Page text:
Hundreds Take Part in Dornoch's New Year's Day Loony Dook
It was a frosty start to New Year's Day but the low temperature did not deter hundreds of people from turning up for Dornoch's annual Loony Dook. Charlie Stenhouse and Robert Mackenzie, both from Fife, are veterans of Dornoch Loony Dook - this is the 17th time they have taken part. The two, who were dressed as lager cans, raised £408 for charities in their home area through their participation.  The event took place at Dornoch beach at mid-day and saw the turn of the decade marked by a stampede of people into the sea - watched from the sidelines by family and friends.  Members of East Sutherland Rescue Association (ESRA) were already in the water to ensure no one came to any harm.  Event volunteer Jimmy Melville, who gave directions through a loudspeaker, said: "I think it was a record crowd - I have not seen so many before and many of them were from overseas as well, judging by the accents."

MBE for Inverness Terrorism Expert
A Police officer who has made the Highlands and islands a safer place to live thanks to his counter terrorism work was made an Member of the British Empire (MBE) in the Queen’s New Year Honours list.  Robert “Mel” Fowler (53), from Culloden, has been given the honour for services to law and order, and in particular his ground-breaking work as a counter terrorism strategy liaison officer in the Highlands.  Serving for more than 30 years as a police officer, before retiring in February, Mr Fowler said his work was about bringing together partners around the table, and getting people to think differently about terrorism in the Highlands, and to see it as a real risk. Known as the Prevent agenda, his role was to challenge the ideology that supports terrorism, to protect vulnerable people and to support institutions where there are risks of radicalisation.  Mr Fowler said: “I’m humbled at being nominated for such an award.  I have been very fortunate to work with a number of really good colleagues, many who would also be worthy of such an award.  I would like to say a huge thank you to those working within the partner agencies who enthusiastically embraced the meaning of the Prevent agenda as part of the counter terrorism strategy.  It is only by working together and working collaboratively that communities will defeat the threat we face from terrorism. Often the public will think that there are fewer risks in the Highlands and islands when it comes to terrorism, my job was to get people to think about those people who might become radicalised.”  The commendation for his MBE states: “Scotland is a much safer place thanks to his counter-terrorism expertise. He has developed a significant knowledge of terrorist and extremist organisations and the factors which lead to a person becoming radicalised. His work is viewed as ground-breaking.”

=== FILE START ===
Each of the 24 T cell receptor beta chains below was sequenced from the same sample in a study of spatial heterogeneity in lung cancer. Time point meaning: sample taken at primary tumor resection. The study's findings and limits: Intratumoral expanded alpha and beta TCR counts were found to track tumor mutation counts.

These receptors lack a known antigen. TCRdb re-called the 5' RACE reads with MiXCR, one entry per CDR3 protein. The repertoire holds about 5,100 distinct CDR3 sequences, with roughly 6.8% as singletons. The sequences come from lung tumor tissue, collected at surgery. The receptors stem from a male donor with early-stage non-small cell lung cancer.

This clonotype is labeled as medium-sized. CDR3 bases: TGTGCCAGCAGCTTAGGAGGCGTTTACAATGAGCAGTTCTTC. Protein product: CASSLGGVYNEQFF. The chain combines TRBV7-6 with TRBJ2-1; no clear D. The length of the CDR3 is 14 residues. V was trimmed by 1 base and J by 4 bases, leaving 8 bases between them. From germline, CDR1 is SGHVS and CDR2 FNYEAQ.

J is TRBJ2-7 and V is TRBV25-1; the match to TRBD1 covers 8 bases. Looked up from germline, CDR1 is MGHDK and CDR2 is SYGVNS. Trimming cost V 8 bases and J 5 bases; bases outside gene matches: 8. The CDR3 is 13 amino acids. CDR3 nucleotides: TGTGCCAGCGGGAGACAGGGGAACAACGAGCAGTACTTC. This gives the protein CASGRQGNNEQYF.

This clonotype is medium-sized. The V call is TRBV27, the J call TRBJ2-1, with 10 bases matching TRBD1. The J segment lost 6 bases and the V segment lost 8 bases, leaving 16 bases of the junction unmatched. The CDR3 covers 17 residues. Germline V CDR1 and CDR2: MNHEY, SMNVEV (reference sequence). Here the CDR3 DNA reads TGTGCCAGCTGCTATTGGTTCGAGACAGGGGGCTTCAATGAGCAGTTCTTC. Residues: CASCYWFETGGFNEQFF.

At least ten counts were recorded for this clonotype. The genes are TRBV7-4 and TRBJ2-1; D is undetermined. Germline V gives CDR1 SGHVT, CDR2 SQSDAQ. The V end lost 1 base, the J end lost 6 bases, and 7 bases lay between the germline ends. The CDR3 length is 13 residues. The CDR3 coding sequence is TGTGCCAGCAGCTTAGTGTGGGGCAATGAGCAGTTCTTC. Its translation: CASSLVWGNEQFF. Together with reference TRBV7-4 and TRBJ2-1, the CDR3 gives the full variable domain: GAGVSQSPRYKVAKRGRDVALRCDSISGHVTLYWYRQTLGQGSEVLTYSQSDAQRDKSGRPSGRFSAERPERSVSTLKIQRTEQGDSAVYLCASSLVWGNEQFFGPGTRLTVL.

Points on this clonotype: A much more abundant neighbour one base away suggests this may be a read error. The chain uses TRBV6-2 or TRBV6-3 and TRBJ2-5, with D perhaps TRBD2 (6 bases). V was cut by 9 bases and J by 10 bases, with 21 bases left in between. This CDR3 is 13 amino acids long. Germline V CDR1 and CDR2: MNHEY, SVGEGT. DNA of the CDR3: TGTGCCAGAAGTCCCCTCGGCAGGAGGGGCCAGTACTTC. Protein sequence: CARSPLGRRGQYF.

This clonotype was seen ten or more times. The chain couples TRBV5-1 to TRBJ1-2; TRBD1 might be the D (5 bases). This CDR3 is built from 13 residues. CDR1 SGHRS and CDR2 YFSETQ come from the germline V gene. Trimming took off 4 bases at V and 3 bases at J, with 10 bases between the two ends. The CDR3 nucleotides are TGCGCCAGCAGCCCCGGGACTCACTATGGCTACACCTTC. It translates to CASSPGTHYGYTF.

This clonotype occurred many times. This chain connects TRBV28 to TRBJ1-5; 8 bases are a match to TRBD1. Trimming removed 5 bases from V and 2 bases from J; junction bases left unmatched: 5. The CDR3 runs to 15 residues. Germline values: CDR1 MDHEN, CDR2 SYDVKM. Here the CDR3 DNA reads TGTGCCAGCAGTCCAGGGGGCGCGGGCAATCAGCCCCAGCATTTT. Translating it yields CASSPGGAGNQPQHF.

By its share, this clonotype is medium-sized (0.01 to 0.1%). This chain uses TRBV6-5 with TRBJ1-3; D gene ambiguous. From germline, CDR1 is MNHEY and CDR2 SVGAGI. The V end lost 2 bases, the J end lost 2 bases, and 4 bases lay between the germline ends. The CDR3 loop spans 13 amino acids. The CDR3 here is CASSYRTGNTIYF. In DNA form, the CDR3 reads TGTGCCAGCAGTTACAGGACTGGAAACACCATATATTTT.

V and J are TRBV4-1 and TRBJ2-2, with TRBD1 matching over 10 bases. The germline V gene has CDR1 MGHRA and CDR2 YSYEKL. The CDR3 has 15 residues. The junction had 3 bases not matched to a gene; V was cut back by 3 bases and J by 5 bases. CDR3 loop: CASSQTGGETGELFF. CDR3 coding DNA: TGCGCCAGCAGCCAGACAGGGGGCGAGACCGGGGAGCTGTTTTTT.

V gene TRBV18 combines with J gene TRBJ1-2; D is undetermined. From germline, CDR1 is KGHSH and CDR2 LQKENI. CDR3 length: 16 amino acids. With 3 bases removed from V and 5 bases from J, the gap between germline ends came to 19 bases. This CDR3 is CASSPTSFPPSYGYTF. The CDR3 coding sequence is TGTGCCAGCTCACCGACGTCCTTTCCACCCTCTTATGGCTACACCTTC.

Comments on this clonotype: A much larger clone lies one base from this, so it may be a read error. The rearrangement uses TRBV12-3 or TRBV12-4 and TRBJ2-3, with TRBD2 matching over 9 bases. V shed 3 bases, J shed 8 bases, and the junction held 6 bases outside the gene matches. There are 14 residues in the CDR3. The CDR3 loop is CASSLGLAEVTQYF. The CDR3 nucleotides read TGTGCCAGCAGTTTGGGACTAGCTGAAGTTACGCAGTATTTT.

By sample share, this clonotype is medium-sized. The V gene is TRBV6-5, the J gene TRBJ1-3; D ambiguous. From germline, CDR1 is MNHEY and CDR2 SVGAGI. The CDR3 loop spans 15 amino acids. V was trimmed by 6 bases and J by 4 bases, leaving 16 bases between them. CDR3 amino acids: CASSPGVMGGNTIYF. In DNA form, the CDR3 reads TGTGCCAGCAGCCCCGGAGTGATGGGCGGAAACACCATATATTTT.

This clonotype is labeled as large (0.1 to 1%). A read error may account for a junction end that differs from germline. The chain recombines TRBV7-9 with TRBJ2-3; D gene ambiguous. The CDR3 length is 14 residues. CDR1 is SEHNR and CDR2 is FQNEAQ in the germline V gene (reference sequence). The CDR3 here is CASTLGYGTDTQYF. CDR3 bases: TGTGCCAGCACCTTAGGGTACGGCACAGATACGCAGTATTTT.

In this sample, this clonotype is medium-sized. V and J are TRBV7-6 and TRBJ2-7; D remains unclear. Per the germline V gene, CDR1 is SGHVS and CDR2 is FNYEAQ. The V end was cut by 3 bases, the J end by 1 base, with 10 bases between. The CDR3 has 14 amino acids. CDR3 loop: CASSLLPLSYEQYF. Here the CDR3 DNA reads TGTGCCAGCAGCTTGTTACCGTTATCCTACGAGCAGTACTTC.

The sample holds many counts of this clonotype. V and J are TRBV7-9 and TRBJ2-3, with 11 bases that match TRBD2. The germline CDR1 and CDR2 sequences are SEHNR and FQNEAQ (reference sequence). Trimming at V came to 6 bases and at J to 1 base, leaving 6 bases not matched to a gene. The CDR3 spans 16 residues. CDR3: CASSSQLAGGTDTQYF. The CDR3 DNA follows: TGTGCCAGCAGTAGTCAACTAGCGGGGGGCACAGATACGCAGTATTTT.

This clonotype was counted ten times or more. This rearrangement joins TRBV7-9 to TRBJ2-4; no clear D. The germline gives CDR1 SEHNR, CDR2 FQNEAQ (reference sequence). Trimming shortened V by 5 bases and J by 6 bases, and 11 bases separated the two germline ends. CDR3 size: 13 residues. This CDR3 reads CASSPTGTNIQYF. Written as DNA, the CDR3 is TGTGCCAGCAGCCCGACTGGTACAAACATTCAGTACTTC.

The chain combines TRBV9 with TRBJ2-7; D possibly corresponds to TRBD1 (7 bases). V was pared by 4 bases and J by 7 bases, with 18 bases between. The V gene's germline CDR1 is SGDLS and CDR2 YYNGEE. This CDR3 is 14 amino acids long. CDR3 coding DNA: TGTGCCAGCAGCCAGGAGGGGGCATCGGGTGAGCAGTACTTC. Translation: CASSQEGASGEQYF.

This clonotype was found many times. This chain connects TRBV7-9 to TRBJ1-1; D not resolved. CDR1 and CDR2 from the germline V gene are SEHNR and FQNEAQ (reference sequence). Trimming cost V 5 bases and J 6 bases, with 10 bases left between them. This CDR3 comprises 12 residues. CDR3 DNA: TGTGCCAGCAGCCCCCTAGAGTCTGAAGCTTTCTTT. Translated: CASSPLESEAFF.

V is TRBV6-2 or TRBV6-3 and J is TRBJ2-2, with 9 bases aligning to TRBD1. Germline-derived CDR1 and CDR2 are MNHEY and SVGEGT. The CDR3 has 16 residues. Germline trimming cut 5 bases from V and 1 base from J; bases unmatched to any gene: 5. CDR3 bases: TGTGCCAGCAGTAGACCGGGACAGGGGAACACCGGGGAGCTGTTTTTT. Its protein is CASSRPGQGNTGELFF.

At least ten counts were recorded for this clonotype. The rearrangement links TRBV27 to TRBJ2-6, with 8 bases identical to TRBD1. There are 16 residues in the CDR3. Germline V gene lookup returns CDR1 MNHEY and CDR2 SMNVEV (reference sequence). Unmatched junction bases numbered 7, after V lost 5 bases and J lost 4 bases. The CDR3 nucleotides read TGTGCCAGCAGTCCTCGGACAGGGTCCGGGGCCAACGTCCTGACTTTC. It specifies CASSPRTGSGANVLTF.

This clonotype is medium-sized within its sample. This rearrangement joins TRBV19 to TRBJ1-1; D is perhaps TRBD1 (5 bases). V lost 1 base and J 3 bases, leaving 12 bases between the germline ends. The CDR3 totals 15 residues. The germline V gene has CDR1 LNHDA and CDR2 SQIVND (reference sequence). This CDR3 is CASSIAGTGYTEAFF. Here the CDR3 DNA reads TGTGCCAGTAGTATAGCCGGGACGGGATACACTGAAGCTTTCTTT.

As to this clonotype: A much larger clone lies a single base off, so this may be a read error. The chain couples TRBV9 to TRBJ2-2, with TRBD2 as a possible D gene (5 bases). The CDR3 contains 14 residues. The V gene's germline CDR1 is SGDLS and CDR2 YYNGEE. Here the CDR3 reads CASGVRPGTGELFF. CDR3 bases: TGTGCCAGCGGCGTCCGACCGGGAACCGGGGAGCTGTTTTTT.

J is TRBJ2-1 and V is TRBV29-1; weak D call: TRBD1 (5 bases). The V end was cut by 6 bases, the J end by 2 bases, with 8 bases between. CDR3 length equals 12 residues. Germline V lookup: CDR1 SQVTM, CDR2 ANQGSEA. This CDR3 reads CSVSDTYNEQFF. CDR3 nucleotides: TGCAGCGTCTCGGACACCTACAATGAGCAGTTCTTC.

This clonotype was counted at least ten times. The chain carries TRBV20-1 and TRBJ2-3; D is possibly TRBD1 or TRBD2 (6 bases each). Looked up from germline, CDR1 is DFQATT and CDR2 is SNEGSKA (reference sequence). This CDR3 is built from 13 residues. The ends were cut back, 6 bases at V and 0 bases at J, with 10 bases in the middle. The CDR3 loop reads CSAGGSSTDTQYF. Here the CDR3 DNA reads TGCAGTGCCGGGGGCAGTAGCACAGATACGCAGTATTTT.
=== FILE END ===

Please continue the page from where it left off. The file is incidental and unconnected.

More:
Last Updated (Saturday, 04 January 2020 01:46)